The user domain represents the users who can access the IT infrastructure from either inside or outside the network. As people are often the weakest link in IT security, it’s essential for organisations to address any risks associated with users.  

To mitigate risks in this domain, strong security controls and policies need to be in place. This can include robust password policies, multi-factor authentication (MFA), acceptable use policies, access privilege management, and cybersecurity training.

Workstation domain

This domain includes the device that is used to access the IT infrastructure - i.e., computers, laptops, smartphones etc. Workstations can easily be infected with viruses or malware and can be accessed by hackers if not protected.

Risk mitigation includes computer hardening which will make the computer more resistant to cyber intrusion from malicious attacks. Businesses should implement strong controls through software revisions, security patches, system configuration, and the use of anti-virus, anti-malware, and strong passwords.

Local area network (LAN) domain

The LAN domain consists of all technologies that establish the local area network and connect to the IT infrastructure. LANs are a key target for cyber attacks, so strong controls are needed to mitigate risks.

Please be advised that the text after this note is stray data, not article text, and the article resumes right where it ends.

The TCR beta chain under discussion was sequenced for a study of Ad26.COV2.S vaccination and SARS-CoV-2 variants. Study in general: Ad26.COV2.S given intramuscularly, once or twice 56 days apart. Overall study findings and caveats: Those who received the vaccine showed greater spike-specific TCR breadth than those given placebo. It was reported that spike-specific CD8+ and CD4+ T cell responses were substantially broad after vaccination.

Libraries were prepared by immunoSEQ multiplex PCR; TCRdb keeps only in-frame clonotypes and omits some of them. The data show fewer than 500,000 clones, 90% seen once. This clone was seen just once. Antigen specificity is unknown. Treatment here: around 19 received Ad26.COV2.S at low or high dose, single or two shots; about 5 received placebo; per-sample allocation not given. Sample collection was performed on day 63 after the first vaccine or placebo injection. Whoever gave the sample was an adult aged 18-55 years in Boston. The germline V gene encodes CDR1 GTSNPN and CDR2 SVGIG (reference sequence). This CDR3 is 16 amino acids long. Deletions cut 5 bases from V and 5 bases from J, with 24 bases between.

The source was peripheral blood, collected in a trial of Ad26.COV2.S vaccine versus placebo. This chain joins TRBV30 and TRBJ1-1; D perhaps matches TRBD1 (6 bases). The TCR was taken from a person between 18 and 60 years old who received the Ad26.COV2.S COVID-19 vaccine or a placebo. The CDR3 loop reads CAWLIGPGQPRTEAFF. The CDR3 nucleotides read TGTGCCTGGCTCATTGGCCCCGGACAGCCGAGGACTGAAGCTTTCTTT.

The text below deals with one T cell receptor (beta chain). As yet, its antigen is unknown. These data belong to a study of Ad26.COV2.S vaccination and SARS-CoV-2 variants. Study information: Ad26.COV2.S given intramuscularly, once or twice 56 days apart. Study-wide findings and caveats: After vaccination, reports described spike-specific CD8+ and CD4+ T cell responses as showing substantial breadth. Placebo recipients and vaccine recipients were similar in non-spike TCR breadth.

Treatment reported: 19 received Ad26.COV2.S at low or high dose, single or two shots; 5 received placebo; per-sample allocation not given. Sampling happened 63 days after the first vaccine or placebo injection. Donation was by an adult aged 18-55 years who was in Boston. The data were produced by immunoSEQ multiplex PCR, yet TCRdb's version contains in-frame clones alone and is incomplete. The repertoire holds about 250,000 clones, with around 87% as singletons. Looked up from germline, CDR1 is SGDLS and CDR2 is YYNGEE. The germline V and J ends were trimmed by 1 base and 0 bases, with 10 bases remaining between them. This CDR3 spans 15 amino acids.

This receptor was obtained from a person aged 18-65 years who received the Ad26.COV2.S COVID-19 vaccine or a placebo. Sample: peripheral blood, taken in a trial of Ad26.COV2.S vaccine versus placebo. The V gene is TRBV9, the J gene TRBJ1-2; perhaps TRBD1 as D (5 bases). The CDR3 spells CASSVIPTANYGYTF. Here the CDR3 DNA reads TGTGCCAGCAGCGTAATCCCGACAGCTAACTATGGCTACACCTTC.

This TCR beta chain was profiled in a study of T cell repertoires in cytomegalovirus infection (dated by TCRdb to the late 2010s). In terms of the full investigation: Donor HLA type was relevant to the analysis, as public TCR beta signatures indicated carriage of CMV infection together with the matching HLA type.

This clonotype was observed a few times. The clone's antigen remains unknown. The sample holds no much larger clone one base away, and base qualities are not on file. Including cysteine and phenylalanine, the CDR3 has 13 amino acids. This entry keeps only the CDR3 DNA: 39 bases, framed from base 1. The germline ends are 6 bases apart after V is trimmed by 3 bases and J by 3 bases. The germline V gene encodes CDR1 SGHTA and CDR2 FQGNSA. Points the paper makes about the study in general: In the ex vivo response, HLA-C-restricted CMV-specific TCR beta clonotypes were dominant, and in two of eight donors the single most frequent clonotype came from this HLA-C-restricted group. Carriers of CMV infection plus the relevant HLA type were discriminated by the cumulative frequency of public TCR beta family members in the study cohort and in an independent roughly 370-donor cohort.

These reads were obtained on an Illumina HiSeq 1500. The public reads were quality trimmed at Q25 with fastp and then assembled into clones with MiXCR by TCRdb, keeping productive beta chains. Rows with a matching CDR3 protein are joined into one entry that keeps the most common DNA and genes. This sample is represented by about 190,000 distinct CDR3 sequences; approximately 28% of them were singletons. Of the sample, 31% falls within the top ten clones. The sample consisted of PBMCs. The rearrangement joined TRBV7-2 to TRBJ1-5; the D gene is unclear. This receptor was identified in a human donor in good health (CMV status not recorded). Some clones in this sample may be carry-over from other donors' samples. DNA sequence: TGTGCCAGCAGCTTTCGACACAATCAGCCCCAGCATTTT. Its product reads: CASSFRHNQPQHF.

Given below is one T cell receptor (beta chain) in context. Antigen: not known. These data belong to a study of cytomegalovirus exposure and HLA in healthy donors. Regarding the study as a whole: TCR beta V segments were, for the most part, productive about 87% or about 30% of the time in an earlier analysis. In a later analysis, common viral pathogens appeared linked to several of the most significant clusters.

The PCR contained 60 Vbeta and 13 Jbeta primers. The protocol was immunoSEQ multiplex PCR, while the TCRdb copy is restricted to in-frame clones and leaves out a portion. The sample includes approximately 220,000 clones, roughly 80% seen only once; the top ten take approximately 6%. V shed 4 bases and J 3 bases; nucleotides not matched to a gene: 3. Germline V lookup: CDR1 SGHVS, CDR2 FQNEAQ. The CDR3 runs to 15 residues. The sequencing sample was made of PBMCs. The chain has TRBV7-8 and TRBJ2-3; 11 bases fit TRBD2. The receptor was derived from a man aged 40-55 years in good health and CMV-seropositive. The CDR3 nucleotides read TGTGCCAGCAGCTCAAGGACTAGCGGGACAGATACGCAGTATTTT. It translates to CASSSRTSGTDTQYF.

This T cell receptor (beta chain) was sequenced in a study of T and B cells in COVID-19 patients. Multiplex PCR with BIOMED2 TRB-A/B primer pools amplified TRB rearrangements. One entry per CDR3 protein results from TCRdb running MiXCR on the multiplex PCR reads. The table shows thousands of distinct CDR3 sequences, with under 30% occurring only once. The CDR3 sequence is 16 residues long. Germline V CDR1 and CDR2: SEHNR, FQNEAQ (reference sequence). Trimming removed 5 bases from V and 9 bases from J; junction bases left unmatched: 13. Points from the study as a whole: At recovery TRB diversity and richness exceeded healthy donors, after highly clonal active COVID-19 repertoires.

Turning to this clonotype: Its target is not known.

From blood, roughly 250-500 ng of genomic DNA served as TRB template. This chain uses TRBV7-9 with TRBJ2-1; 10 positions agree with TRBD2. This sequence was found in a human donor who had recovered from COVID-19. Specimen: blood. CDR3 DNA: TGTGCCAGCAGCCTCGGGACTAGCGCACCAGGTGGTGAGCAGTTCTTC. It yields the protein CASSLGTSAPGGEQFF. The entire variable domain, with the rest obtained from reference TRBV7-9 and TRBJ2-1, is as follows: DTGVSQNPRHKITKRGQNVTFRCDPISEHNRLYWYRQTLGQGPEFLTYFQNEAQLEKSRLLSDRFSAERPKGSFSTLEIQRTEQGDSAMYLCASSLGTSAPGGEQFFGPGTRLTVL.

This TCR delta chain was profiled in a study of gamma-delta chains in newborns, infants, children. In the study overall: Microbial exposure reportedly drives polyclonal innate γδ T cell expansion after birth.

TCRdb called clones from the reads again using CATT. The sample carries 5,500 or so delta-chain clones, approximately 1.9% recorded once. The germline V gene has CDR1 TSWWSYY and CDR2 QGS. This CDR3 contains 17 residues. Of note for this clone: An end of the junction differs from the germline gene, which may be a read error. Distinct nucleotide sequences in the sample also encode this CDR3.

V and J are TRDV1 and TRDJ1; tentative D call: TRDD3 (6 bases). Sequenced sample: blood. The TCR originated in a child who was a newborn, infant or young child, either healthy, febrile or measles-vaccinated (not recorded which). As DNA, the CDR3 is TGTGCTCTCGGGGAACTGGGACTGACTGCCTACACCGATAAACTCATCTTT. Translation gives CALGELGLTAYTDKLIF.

Businesses can use segmentation to divide the network for different users based on access controls. They can also implement egress filtering on the firewall, network security protocols to encrypt communication, and ensure any data transported through the network’s connections stays safe and secure.

LAN to wide area network (WAN) domain

This domain is where the IT infrastructure is connected to the internet. It’s complex, so security protocols need to be robust. A best practice in security is “defense in depth” which means securing resources through a variety of controls, ensuring that if one fails, there are other defenses in place to act as backups. A firewall should be in place between the WAN and LAN, and another should exist between the DMZ (demilitarised zone) and LAN.  

WAN domain

The WAN domain includes other businesses, websites, and external users, with end users communicating with the LAN via virtual private network (VPN), file transfer protocol (FTP), or secure shell (SSH). To mitigate risks, businesses should prop up the LAN-to-WAN domain and use firewalls, as well as carry out regular penetration tests.